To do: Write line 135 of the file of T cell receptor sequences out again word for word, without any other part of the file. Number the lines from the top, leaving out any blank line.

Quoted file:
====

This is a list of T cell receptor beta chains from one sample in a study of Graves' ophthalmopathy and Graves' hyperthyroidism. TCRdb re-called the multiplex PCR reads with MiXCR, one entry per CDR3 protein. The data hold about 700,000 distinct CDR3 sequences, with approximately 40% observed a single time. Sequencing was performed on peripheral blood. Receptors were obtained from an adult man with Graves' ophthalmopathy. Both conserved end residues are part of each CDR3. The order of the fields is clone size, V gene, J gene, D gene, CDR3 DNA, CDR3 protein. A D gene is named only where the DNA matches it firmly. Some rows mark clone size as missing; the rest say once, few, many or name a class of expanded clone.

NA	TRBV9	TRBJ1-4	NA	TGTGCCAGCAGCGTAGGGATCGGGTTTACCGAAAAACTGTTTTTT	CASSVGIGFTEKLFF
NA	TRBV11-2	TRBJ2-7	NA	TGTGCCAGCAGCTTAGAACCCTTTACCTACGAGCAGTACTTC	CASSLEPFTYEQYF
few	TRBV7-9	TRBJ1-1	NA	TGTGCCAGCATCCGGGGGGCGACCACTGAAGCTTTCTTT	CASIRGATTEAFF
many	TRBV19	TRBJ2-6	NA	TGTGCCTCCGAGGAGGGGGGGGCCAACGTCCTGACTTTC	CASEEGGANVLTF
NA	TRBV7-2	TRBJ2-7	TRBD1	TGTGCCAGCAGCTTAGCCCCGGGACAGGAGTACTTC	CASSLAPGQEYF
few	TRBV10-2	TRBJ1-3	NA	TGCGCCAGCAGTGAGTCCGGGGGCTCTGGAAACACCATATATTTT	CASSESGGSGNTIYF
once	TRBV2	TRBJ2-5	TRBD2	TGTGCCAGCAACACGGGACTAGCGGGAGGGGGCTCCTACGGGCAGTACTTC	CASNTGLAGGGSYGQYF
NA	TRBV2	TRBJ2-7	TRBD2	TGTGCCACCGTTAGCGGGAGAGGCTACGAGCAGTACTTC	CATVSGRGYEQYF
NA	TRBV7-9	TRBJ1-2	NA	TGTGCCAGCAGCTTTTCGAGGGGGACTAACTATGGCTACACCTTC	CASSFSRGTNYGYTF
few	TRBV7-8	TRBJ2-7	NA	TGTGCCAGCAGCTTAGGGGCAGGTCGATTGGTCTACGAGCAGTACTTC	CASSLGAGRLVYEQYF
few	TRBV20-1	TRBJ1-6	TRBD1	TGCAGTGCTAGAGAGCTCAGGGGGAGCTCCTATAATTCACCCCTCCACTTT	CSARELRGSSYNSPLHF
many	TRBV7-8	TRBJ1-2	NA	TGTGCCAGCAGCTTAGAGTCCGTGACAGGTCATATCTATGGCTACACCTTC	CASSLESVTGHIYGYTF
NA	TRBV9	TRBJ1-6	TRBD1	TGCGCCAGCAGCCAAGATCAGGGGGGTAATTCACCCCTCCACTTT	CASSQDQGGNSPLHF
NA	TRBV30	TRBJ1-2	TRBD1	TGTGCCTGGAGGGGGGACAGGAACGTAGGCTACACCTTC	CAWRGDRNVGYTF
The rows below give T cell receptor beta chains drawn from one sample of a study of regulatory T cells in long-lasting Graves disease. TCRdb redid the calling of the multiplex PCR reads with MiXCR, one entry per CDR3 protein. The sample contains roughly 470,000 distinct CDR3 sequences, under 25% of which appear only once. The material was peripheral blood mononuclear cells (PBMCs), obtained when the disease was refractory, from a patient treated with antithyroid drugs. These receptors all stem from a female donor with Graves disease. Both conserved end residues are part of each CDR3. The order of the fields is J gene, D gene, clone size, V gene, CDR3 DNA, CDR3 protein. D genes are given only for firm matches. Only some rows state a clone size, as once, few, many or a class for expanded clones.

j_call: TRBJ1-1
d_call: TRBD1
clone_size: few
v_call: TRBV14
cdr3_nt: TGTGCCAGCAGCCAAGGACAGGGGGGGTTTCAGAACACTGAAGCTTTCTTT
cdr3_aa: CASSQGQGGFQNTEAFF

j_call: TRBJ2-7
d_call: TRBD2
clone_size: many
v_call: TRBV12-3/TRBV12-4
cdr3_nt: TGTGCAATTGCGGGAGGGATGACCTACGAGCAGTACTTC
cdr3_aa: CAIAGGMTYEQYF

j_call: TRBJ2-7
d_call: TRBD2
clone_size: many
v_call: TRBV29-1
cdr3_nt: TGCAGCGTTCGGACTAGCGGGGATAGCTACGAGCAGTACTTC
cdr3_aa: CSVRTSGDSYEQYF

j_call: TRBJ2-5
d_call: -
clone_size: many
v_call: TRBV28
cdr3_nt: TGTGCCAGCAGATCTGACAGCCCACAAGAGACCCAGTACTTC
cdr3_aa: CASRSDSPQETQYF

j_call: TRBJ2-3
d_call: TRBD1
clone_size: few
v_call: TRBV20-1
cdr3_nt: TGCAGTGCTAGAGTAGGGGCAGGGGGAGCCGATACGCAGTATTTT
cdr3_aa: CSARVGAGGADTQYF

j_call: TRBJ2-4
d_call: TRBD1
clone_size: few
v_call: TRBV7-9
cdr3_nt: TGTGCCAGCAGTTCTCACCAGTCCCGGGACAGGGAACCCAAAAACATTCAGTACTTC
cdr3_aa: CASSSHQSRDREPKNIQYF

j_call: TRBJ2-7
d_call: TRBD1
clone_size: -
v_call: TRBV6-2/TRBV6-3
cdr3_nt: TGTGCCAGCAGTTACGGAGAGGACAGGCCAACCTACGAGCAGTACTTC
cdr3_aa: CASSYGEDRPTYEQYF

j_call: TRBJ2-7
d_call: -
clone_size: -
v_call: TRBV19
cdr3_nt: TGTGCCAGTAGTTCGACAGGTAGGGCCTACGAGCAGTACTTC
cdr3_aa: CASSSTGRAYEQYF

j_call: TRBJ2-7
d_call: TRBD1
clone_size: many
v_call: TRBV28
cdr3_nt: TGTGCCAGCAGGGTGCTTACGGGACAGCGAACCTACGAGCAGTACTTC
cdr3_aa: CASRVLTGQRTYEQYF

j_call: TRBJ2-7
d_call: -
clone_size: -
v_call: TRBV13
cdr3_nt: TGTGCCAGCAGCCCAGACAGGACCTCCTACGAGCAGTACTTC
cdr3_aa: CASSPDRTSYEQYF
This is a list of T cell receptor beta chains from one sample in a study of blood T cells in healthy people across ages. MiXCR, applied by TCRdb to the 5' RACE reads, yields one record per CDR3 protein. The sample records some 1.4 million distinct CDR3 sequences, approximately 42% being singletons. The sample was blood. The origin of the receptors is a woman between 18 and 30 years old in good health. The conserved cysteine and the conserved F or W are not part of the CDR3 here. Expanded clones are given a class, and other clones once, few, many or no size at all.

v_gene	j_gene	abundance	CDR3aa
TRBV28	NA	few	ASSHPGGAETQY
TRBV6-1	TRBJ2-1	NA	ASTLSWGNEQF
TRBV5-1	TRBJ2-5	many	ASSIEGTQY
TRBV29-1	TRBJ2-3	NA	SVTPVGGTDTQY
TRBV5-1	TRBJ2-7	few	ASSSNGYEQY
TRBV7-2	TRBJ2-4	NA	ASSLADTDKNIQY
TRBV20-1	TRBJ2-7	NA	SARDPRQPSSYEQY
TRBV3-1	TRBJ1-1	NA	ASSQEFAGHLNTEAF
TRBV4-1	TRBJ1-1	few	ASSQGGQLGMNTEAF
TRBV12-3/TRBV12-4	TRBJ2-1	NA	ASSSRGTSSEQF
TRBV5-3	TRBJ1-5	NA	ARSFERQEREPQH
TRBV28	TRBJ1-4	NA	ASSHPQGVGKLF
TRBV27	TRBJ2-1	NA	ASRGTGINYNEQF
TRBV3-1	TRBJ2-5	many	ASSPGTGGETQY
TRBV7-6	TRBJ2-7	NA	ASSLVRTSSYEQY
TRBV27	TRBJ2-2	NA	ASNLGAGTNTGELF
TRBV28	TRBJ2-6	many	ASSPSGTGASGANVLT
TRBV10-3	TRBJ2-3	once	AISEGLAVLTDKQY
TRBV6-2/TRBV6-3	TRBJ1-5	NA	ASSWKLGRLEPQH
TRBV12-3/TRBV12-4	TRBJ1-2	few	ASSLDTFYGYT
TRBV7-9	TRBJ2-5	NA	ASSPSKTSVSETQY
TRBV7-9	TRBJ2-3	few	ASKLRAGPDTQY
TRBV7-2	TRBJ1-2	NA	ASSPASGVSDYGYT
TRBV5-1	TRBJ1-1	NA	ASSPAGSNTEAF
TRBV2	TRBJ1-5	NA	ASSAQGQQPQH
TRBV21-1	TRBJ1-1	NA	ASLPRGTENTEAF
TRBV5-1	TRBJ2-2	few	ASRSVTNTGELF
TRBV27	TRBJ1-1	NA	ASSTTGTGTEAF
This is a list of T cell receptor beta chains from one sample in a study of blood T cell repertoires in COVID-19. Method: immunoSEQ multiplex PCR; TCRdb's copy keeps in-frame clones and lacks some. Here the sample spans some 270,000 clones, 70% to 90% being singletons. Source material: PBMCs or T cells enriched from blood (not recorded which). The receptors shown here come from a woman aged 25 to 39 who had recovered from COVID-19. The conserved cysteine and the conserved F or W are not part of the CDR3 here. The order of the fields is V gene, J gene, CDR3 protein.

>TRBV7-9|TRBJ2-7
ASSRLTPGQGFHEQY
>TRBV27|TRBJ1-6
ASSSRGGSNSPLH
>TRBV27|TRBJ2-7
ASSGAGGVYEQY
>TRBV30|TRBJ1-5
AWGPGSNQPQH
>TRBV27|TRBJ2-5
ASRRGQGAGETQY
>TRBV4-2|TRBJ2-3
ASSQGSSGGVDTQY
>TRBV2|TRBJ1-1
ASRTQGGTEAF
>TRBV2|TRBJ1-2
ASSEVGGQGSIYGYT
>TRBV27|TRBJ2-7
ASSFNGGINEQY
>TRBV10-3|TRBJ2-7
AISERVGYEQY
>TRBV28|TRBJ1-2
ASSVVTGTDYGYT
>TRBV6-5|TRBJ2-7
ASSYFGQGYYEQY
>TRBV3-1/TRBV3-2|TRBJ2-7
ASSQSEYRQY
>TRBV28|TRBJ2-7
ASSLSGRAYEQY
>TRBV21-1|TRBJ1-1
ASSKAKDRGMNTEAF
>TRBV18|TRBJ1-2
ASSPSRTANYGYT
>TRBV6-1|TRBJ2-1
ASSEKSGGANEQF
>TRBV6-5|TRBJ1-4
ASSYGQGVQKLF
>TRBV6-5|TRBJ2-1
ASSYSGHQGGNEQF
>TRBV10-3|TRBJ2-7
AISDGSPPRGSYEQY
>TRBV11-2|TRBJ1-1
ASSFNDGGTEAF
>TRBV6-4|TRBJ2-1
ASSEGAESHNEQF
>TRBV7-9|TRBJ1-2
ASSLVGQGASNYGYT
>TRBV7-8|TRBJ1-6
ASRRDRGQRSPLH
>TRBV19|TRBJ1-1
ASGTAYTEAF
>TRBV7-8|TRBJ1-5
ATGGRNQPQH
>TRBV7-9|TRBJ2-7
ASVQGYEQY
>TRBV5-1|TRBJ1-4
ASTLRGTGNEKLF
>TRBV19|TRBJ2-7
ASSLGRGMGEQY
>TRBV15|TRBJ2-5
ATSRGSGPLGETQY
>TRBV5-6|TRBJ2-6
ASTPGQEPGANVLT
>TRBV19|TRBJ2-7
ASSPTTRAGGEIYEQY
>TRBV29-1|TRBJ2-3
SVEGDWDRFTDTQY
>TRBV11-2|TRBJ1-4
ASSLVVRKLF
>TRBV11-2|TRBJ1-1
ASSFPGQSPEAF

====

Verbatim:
ASSLSGRAYEQY